Democratic presidential candidates divided over impeaching Trump
California Sen. Kamala Harris joined the call for President Donald Trump's impeachment as five leading Democratic presidential contenders clashed in a series of prime-time town hall meetings that exposed deep divisions in a party desperate to end the Trump presidency. The impeachment debate, which is raging among Democrats nationwide, played out on national television Monday as five 2020 hopefuls representing different wings of the party addressed young voters in first-in-the-nation primary state New Hampshire. While they took turns on stage, the forum, hosted by CNN, marked the first time this young presidential primary season in which multiple candidates appeared on national television for the same event.
A group of Democratic presidential candidates were divided on Monday over whether Republican President Donald Trump should be impeached, reflecting a broader split in the Democratic Party over how to react to Special Counsel Robert Mueller's report into Russian election meddling.
Answering audience questions at a televised CNN event in the early voting state of New Hampshire, three Democratic 2020 candidates shied away from calling for Trump's impeachment.
Another, California U.S. Senator Kamala Harris, said Congress should "take the steps towards impeachment" but believed such an effort would likely fail.
Only one candidate at the event, Massachusetts U.S. Senator Elizabeth Warren, issued a full-throated call for Congress to try and remove Trump from office.
"If any other human being in this country had done what's documented in the Mueller report, they would be arrested and put in jail," Warren said. Julian Castro, the former mayor of San Antonio and another 2020 hopeful - who was not at the CNN event - has also called for Trump's impeachment.
In the report released on Thursday, Mueller portrayed a president bent on stopping the probe into Russian meddling. But Mueller stopped short of concluding that a crime was committed, leaving it to Congress to make its own determination as to whether Trump obstructed justice.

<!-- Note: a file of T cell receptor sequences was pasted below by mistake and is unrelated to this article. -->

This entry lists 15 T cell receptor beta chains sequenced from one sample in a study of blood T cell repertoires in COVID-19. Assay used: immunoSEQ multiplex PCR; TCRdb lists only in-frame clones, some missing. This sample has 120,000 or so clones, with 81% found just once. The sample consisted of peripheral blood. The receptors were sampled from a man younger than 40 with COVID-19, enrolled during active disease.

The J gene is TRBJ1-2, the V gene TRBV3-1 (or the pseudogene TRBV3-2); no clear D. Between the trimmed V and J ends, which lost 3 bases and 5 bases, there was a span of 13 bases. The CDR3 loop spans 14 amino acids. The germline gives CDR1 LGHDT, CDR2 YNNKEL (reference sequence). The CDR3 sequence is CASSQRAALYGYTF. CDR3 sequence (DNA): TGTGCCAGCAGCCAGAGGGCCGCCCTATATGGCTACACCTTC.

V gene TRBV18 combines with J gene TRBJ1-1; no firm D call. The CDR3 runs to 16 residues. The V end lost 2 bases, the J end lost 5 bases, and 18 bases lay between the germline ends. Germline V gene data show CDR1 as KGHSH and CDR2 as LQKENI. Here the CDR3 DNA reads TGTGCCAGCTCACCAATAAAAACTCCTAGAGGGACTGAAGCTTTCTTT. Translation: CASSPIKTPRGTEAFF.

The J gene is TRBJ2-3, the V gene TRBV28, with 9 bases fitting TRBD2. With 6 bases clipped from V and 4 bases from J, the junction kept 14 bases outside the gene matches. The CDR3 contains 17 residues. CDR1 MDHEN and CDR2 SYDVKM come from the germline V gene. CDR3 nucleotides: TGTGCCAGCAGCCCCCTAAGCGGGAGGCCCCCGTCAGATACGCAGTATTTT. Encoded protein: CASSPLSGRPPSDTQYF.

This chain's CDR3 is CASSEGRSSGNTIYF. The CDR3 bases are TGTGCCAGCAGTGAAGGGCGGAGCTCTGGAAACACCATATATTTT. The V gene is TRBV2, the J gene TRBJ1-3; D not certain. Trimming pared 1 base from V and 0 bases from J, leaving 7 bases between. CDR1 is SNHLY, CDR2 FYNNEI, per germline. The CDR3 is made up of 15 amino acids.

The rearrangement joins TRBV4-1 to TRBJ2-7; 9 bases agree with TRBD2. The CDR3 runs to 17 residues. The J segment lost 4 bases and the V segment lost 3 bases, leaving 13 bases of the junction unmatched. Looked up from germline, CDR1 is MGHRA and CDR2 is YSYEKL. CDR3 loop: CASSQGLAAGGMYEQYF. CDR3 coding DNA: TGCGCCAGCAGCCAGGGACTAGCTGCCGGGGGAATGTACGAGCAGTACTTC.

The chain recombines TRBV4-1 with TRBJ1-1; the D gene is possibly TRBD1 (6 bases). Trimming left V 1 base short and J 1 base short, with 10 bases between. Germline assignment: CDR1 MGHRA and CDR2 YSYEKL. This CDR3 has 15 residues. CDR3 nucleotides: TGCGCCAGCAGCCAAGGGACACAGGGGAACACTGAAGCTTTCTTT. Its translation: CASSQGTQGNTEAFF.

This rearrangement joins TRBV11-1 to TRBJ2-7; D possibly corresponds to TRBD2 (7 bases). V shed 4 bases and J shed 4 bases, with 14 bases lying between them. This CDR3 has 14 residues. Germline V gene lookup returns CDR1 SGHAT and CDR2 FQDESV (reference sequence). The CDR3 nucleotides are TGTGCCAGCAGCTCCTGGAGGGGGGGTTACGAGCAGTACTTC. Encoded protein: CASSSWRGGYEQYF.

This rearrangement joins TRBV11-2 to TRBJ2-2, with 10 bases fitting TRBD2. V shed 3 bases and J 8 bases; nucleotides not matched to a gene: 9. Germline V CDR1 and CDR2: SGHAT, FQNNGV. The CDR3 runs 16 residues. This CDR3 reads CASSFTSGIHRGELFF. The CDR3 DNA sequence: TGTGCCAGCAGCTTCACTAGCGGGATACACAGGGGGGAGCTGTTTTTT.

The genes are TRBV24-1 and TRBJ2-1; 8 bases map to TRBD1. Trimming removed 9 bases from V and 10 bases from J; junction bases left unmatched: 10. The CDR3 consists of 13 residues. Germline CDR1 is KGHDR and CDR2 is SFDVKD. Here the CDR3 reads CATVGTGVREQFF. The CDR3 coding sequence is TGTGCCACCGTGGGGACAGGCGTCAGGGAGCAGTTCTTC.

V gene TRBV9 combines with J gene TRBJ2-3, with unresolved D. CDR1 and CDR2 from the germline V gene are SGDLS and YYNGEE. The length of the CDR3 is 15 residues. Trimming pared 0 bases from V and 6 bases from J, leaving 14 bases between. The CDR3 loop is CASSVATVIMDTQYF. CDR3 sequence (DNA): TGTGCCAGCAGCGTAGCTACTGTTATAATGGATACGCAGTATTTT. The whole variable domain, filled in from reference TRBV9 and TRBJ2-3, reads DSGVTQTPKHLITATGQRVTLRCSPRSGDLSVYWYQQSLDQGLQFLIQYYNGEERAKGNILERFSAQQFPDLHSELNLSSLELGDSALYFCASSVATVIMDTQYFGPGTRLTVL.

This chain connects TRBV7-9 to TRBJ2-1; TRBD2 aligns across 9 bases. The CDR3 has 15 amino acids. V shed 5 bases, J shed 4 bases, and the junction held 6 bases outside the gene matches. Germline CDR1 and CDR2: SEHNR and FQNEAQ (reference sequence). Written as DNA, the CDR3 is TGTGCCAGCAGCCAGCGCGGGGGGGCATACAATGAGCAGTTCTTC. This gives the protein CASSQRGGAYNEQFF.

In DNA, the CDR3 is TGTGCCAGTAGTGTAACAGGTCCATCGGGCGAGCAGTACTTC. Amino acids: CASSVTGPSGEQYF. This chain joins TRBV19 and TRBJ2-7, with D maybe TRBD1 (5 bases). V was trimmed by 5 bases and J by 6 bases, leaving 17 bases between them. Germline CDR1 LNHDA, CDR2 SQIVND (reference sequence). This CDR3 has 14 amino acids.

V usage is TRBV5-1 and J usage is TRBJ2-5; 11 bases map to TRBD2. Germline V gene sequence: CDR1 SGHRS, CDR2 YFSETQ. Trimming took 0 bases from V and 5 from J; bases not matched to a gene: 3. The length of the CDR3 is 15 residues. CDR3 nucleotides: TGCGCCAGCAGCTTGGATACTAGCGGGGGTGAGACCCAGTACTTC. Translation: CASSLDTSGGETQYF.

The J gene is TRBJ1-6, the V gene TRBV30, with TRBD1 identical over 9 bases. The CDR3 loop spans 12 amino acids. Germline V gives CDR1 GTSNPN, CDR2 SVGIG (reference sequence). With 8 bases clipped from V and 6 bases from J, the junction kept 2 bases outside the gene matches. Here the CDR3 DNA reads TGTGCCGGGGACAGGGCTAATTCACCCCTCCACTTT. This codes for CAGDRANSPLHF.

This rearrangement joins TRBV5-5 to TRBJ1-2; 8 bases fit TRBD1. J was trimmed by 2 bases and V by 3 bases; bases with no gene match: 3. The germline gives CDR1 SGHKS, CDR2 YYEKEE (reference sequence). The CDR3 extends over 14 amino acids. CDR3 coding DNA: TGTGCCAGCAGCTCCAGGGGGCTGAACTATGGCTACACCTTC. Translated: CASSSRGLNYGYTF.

Nancy Pelosi, the Democratic Speaker of the House, and some other Democratic Party leaders have been wary of impeaching Trump before the November 2020 presidential election.
They believe there are not enough votes in the Republican-controlled Senate to remove Trump from office, and that such a move could play into his hands. They also remember Republican efforts to impeach former Democratic President Bill Clinton in the 1990s, which backfired politically.
But prominent liberals have demanded the start of proceedings to remove Trump from office since the release of a redacted version of Mueller's report last week.
In a letter to fellow Democratic lawmakers on Monday, Pelosi did not rule out impeaching Trump, but said it is "important to know that the facts regarding holding the president accountable can be gained outside of impeachment hearings." She added that Trump engaged in highly unethical and unscrupulous behavior "whether currently indictable or not".
Reflecting the divide in the party over how to proceed over Mueller's findings, the five 2020 candidates, who appeared at back-to-back events before an audience of young voters, were also split.
Vermont U.S. Senator Bernie Sanders said: "If for the next year and a half all the Congress is talking about is 'Trump, Trump, Trump,' and 'Mueller, Mueller, Mueller' and we're not talking about the issues that concern ordinary Americans, I worry that works to Trump's advantage."
Minnesota U.S. Senator Amy Klobuchar said she did not want to "predispose things" over the question of whether to impeach Trump and left that question up to the U.S. House of Representatives, where impeachment proceedings are initiated.
South Bend, Indiana Mayor Pete Buttigieg said Trump "deserves" to be impeached, but he would leave it to the House and Senate. He said politicians have to stop talking about Trump so much, and the best thing for Democrats would be to deliver "an absolute thumping" to Trump at the ballot box next November.